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A coordinated approach for managing polypharmacy among children with medical complexity: rationale and design of the Pediatric Medication Therapy Management (pMTM) randomized controlled trial



Children with medical complexity (CMC) often rely upon the use of multiple medications to sustain quality of life and control substantial symptom burden. Pediatric polypharmacy (≥ 5 concurrent medications) is prevalent and increases the risk of medication-related problems (MRPs). Although MRPs are associated with pediatric morbidity and healthcare utilization, polypharmacy is infrequently assessed during routine clinical care for CMC. The aim of this randomized controlled trial is to determine if a structured pharmacist-led Pediatric Medication Therapy Management (pMTM) intervention reduces MRP counts, as well as the secondary outcomes of symptom burden and acute healthcare utilization.


This is a hybrid type 2 randomized controlled trial assessing the effectiveness of pMTM compared to usual care in a large, patient-centered medical home for CMC. Eligible patients include all children ages 2–18 years old, with ≥ 1 complex chronic condition, and with ≥ 5 active medications, as well as their English-speaking primary caregivers. Child participants and their primary parental caregivers will be randomized to pMTM or usual care before a non-acute primary care visit and followed for 90 days. Using generalized linear models, the overall effectiveness of the intervention will be evaluated using total MRP counts at 90 days following pMTM intervention or usual care visit. Following attrition, a total of 296 CMC will contribute measurements at 90 days, which provides > 90% power to detect a clinically significant 1.0 reduction in total MRPs with an alpha level of 0.05. Secondary outcomes include Parent-Reported Outcomes of Symptoms (PRO-Sx) symptom burden scores and acute healthcare visit counts. Program replication costs will be assessed using time-driven activity-based scoring.


This pMTM trial aims to test hypotheses that a patient-centered medication optimization intervention delivered by pediatric pharmacists will result in lower MRP counts, stable or improved symptom burdens, and fewer cumulative acute healthcare encounters at 90 days following pMTM compared to usual care. The results of this trial will be used to quantify medication-related outcomes, safety, and value for a high-utilization group of CMC, and outcomes may elucidate the role of integrated pharmacist services as a key component of outpatient complex care programs for this priority pediatric population.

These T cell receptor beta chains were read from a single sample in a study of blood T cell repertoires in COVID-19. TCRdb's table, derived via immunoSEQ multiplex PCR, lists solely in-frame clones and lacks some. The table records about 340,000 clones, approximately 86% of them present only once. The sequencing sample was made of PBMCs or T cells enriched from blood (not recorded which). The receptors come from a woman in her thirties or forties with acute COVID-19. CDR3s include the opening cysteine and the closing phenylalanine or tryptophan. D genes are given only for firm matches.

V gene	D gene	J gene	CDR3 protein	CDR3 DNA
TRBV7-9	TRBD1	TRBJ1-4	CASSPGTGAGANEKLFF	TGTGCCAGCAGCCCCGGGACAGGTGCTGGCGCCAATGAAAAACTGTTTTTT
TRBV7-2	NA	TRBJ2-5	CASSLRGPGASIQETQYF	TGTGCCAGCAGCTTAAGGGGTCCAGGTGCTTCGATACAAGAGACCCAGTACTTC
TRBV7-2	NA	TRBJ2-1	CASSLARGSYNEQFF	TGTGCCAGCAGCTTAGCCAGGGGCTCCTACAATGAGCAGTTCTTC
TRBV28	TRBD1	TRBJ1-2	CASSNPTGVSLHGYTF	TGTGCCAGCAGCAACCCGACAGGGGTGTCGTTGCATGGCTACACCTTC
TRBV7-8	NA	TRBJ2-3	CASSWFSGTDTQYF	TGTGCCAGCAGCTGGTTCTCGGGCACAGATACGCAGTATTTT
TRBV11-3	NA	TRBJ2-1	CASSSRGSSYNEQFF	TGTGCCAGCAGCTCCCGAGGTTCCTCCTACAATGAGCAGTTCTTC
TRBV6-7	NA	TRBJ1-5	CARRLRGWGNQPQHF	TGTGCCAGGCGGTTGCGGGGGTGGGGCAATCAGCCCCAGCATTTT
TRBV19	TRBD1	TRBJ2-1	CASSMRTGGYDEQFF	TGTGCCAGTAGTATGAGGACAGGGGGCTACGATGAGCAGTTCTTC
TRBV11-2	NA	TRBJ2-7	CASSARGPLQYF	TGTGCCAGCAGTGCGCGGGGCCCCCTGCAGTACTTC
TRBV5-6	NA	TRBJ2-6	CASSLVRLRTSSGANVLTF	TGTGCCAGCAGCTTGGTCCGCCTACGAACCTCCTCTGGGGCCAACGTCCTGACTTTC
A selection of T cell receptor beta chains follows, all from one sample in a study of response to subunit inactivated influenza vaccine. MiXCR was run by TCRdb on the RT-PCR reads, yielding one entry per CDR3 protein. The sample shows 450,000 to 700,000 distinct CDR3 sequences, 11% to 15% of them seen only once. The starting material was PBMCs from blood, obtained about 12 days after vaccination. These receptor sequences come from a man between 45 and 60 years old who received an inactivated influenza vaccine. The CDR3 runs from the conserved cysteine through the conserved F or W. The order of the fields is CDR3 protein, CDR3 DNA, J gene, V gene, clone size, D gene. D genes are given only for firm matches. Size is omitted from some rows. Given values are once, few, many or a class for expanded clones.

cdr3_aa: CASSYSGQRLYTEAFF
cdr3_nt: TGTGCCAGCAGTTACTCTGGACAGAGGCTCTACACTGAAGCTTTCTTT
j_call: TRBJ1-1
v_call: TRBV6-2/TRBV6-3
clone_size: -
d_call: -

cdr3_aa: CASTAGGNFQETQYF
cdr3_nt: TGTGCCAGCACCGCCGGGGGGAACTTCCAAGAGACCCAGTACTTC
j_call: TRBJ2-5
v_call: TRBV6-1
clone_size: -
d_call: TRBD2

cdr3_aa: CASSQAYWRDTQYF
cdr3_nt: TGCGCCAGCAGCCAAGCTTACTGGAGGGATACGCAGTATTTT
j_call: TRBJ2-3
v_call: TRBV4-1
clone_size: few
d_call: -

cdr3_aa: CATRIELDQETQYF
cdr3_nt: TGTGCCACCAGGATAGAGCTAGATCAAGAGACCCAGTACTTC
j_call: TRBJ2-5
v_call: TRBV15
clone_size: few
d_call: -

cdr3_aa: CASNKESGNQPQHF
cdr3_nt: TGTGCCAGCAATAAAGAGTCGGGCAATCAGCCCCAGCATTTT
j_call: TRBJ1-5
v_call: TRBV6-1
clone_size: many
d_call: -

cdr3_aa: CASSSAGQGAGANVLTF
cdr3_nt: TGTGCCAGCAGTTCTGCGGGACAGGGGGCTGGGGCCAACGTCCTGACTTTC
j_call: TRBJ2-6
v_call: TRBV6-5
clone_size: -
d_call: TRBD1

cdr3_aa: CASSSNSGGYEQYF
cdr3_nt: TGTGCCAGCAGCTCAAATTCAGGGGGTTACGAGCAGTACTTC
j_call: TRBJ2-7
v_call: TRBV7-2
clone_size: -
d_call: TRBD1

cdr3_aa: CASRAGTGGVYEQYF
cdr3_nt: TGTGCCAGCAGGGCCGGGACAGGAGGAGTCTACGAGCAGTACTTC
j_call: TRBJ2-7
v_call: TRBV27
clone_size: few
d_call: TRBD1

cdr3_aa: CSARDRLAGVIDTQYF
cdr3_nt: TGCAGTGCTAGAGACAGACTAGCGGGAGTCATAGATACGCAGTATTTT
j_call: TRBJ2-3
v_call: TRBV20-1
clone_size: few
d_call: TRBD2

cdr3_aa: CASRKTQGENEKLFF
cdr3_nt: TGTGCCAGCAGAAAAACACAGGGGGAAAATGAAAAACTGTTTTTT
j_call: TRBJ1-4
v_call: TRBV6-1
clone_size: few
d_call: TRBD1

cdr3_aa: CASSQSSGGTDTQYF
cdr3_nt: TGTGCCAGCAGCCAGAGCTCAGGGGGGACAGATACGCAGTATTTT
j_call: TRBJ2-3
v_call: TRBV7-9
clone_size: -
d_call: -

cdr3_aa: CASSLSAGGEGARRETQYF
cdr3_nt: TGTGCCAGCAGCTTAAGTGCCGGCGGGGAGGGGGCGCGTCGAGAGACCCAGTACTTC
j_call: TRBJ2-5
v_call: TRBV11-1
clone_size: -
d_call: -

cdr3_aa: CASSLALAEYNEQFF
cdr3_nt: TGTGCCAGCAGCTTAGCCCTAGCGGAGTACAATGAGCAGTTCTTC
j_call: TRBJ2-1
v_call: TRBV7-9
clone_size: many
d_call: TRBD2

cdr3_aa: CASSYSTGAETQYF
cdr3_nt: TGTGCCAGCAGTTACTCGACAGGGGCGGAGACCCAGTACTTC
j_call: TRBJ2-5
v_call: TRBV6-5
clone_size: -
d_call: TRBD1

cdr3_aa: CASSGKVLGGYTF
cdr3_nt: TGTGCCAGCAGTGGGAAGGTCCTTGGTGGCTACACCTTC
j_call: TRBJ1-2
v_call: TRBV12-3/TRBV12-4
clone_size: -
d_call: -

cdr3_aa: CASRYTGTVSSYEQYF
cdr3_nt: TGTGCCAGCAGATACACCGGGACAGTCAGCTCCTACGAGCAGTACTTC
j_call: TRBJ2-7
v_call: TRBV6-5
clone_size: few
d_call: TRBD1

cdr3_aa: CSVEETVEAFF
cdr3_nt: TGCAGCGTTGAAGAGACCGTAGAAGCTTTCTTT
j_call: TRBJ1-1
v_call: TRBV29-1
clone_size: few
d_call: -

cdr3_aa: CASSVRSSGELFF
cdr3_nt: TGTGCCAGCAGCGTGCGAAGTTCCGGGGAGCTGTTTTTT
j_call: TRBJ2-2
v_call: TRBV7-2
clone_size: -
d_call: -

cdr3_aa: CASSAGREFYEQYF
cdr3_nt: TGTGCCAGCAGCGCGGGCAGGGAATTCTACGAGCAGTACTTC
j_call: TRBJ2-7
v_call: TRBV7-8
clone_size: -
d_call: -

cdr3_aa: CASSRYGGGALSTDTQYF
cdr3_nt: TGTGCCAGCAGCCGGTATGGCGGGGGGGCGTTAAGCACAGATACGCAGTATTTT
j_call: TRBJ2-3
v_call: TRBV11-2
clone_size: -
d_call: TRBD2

Trial Registration

This trial was prospectively registered at (NCT05761847) on Feb 25, 2023.

Peer Review reports


Pediatric polypharmacy and children with medical complexity

Pediatric polypharmacy(defined as concurrent use of ≥ 5 medications) is a major public health problem with high prevalence among the priority population of children with medical complexity (CMC) [1]. Characterized by the presence of complex chronic conditions (e.g., intractable epilepsy, degenerative neurologic disease) that are expected to last at least 12 months and require subspecialty care or tertiary care hospitalizations, CMC often require treatment with complex polypharmacy to sustain quality of life and control substantial symptom burden [1-11]. Pediatric polypharmacy is shown to increase the risk of medication-related problems (MRPs) [11-28]. A MRP is an event involving medication therapy that interferes with an optimum patient outcome, for example, an inappropriate therapy, undertreated symptom, major drug-drug interaction, or adverse drug event (ADE) [12, 13, 16-28]. These types of MRPs are defined, measurable, and potentially treatable if recognized [12, 13, 16-29]. Although MRPs are associated with patient morbidity and healthcare utilization, polypharmacy is infrequently assessed during routine clinical care for CMC, and MRPs are managed ad hoc [10, 30-33].